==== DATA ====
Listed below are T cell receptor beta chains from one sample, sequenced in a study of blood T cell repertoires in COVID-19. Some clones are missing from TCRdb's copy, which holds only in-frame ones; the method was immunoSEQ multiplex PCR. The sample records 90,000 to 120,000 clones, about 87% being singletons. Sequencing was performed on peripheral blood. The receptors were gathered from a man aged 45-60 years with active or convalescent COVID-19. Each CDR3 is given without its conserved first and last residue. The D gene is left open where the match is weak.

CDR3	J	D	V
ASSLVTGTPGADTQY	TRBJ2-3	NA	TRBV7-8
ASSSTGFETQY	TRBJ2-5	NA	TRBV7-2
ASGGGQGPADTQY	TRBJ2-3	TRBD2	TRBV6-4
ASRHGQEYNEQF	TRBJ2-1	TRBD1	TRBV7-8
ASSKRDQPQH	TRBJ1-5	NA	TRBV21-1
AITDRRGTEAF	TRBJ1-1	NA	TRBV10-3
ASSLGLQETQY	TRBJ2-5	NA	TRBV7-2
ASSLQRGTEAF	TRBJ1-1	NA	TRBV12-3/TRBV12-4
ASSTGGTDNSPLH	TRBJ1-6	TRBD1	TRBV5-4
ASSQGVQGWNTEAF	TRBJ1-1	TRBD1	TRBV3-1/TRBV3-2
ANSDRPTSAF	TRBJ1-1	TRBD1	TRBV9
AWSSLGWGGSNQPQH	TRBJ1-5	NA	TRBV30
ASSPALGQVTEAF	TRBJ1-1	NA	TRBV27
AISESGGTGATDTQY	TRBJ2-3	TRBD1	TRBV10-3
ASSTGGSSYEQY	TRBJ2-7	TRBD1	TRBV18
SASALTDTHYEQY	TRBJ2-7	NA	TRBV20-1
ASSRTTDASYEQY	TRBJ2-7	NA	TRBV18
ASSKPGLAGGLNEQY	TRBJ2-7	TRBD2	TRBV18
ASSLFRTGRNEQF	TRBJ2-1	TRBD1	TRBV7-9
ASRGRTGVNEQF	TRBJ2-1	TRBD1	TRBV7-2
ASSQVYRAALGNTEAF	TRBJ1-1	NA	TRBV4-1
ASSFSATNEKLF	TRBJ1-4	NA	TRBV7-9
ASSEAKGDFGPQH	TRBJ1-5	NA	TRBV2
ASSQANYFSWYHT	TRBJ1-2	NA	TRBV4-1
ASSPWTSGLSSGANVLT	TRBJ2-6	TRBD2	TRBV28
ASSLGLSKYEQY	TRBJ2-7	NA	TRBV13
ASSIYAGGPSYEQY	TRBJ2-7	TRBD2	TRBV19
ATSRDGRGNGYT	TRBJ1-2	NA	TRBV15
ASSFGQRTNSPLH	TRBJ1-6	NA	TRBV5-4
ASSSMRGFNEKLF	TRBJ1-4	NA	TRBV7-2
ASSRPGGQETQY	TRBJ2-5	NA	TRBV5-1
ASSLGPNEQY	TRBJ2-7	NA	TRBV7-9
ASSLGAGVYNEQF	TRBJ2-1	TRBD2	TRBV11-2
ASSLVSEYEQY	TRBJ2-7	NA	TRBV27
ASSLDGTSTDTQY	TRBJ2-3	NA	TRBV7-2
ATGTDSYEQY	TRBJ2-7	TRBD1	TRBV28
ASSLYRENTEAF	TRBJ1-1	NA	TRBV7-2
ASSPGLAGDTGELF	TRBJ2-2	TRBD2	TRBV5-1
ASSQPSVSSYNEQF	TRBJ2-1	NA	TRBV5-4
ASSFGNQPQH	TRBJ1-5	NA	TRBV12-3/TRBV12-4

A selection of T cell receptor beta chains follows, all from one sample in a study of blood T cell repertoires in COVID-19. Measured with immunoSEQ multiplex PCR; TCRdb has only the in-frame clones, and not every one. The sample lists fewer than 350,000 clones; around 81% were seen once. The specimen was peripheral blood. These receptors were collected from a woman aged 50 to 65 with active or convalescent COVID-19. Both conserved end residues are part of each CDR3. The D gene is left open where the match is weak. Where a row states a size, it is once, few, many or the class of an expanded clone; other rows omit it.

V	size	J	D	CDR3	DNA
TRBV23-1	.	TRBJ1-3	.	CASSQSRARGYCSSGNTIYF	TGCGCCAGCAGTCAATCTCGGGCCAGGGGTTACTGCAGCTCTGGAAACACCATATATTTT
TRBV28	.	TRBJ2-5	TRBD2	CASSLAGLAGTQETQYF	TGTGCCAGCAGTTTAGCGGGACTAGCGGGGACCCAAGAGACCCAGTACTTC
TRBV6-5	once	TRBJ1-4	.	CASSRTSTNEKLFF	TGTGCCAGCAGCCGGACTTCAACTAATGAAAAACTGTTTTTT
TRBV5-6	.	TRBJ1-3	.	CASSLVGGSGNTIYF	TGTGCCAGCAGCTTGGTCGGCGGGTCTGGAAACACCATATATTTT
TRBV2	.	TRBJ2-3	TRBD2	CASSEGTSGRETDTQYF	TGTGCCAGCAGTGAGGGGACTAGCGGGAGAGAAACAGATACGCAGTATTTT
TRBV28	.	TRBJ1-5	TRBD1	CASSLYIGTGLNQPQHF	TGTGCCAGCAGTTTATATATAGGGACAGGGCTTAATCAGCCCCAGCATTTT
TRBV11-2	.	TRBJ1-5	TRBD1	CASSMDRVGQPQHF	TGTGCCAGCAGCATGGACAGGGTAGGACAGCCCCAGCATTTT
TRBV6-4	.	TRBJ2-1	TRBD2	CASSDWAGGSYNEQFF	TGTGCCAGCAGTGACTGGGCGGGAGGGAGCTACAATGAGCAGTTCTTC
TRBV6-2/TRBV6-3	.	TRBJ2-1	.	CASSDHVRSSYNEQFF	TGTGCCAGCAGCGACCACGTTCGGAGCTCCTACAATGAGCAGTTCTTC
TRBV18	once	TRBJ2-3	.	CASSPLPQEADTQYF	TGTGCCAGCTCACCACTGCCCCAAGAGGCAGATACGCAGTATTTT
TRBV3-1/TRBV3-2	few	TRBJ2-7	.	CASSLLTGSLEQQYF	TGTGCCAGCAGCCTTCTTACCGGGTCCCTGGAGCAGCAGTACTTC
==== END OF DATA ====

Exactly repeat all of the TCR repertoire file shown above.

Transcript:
Listed below are T cell receptor beta chains from one sample, sequenced in a study of blood T cell repertoires in COVID-19. Some clones are missing from TCRdb's copy, which holds only in-frame ones; the method was immunoSEQ multiplex PCR. The sample records 90,000 to 120,000 clones, about 87% being singletons. Sequencing was performed on peripheral blood. The receptors were gathered from a man aged 45-60 years with active or convalescent COVID-19. Each CDR3 is given without its conserved first and last residue. The D gene is left open where the match is weak.

CDR3	J	D	V
ASSLVTGTPGADTQY	TRBJ2-3	NA	TRBV7-8
ASSSTGFETQY	TRBJ2-5	NA	TRBV7-2
ASGGGQGPADTQY	TRBJ2-3	TRBD2	TRBV6-4
ASRHGQEYNEQF	TRBJ2-1	TRBD1	TRBV7-8
ASSKRDQPQH	TRBJ1-5	NA	TRBV21-1
AITDRRGTEAF	TRBJ1-1	NA	TRBV10-3
ASSLGLQETQY	TRBJ2-5	NA	TRBV7-2
ASSLQRGTEAF	TRBJ1-1	NA	TRBV12-3/TRBV12-4
ASSTGGTDNSPLH	TRBJ1-6	TRBD1	TRBV5-4
ASSQGVQGWNTEAF	TRBJ1-1	TRBD1	TRBV3-1/TRBV3-2
ANSDRPTSAF	TRBJ1-1	TRBD1	TRBV9
AWSSLGWGGSNQPQH	TRBJ1-5	NA	TRBV30
ASSPALGQVTEAF	TRBJ1-1	NA	TRBV27
AISESGGTGATDTQY	TRBJ2-3	TRBD1	TRBV10-3
ASSTGGSSYEQY	TRBJ2-7	TRBD1	TRBV18
SASALTDTHYEQY	TRBJ2-7	NA	TRBV20-1
ASSRTTDASYEQY	TRBJ2-7	NA	TRBV18
ASSKPGLAGGLNEQY	TRBJ2-7	TRBD2	TRBV18
ASSLFRTGRNEQF	TRBJ2-1	TRBD1	TRBV7-9
ASRGRTGVNEQF	TRBJ2-1	TRBD1	TRBV7-2
ASSQVYRAALGNTEAF	TRBJ1-1	NA	TRBV4-1
ASSFSATNEKLF	TRBJ1-4	NA	TRBV7-9
ASSEAKGDFGPQH	TRBJ1-5	NA	TRBV2
ASSQANYFSWYHT	TRBJ1-2	NA	TRBV4-1
ASSPWTSGLSSGANVLT	TRBJ2-6	TRBD2	TRBV28
ASSLGLSKYEQY	TRBJ2-7	NA	TRBV13
ASSIYAGGPSYEQY	TRBJ2-7	TRBD2	TRBV19
ATSRDGRGNGYT	TRBJ1-2	NA	TRBV15
ASSFGQRTNSPLH	TRBJ1-6	NA	TRBV5-4
ASSSMRGFNEKLF	TRBJ1-4	NA	TRBV7-2
ASSRPGGQETQY	TRBJ2-5	NA	TRBV5-1
ASSLGPNEQY	TRBJ2-7	NA	TRBV7-9
ASSLGAGVYNEQF	TRBJ2-1	TRBD2	TRBV11-2
ASSLVSEYEQY	TRBJ2-7	NA	TRBV27
ASSLDGTSTDTQY	TRBJ2-3	NA	TRBV7-2
ATGTDSYEQY	TRBJ2-7	TRBD1	TRBV28
ASSLYRENTEAF	TRBJ1-1	NA	TRBV7-2
ASSPGLAGDTGELF	TRBJ2-2	TRBD2	TRBV5-1
ASSQPSVSSYNEQF	TRBJ2-1	NA	TRBV5-4
ASSFGNQPQH	TRBJ1-5	NA	TRBV12-3/TRBV12-4

A selection of T cell receptor beta chains follows, all from one sample in a study of blood T cell repertoires in COVID-19. Measured with immunoSEQ multiplex PCR; TCRdb has only the in-frame clones, and not every one. The sample lists fewer than 350,000 clones; around 81% were seen once. The specimen was peripheral blood. These receptors were collected from a woman aged 50 to 65 with active or convalescent COVID-19. Both conserved end residues are part of each CDR3. The D gene is left open where the match is weak. Where a row states a size, it is once, few, many or the class of an expanded clone; other rows omit it.

V	size	J	D	CDR3	DNA
TRBV23-1	.	TRBJ1-3	.	CASSQSRARGYCSSGNTIYF	TGCGCCAGCAGTCAATCTCGGGCCAGGGGTTACTGCAGCTCTGGAAACACCATATATTTT
TRBV28	.	TRBJ2-5	TRBD2	CASSLAGLAGTQETQYF	TGTGCCAGCAGTTTAGCGGGACTAGCGGGGACCCAAGAGACCCAGTACTTC
TRBV6-5	once	TRBJ1-4	.	CASSRTSTNEKLFF	TGTGCCAGCAGCCGGACTTCAACTAATGAAAAACTGTTTTTT
TRBV5-6	.	TRBJ1-3	.	CASSLVGGSGNTIYF	TGTGCCAGCAGCTTGGTCGGCGGGTCTGGAAACACCATATATTTT
TRBV2	.	TRBJ2-3	TRBD2	CASSEGTSGRETDTQYF	TGTGCCAGCAGTGAGGGGACTAGCGGGAGAGAAACAGATACGCAGTATTTT
TRBV28	.	TRBJ1-5	TRBD1	CASSLYIGTGLNQPQHF	TGTGCCAGCAGTTTATATATAGGGACAGGGCTTAATCAGCCCCAGCATTTT
TRBV11-2	.	TRBJ1-5	TRBD1	CASSMDRVGQPQHF	TGTGCCAGCAGCATGGACAGGGTAGGACAGCCCCAGCATTTT
TRBV6-4	.	TRBJ2-1	TRBD2	CASSDWAGGSYNEQFF	TGTGCCAGCAGTGACTGGGCGGGAGGGAGCTACAATGAGCAGTTCTTC
TRBV6-2/TRBV6-3	.	TRBJ2-1	.	CASSDHVRSSYNEQFF	TGTGCCAGCAGCGACCACGTTCGGAGCTCCTACAATGAGCAGTTCTTC
TRBV18	once	TRBJ2-3	.	CASSPLPQEADTQYF	TGTGCCAGCTCACCACTGCCCCAAGAGGCAGATACGCAGTATTTT
TRBV3-1/TRBV3-2	few	TRBJ2-7	.	CASSLLTGSLEQQYF	TGTGCCAGCAGCCTTCTTACCGGGTCCCTGGAGCAGCAGTACTTC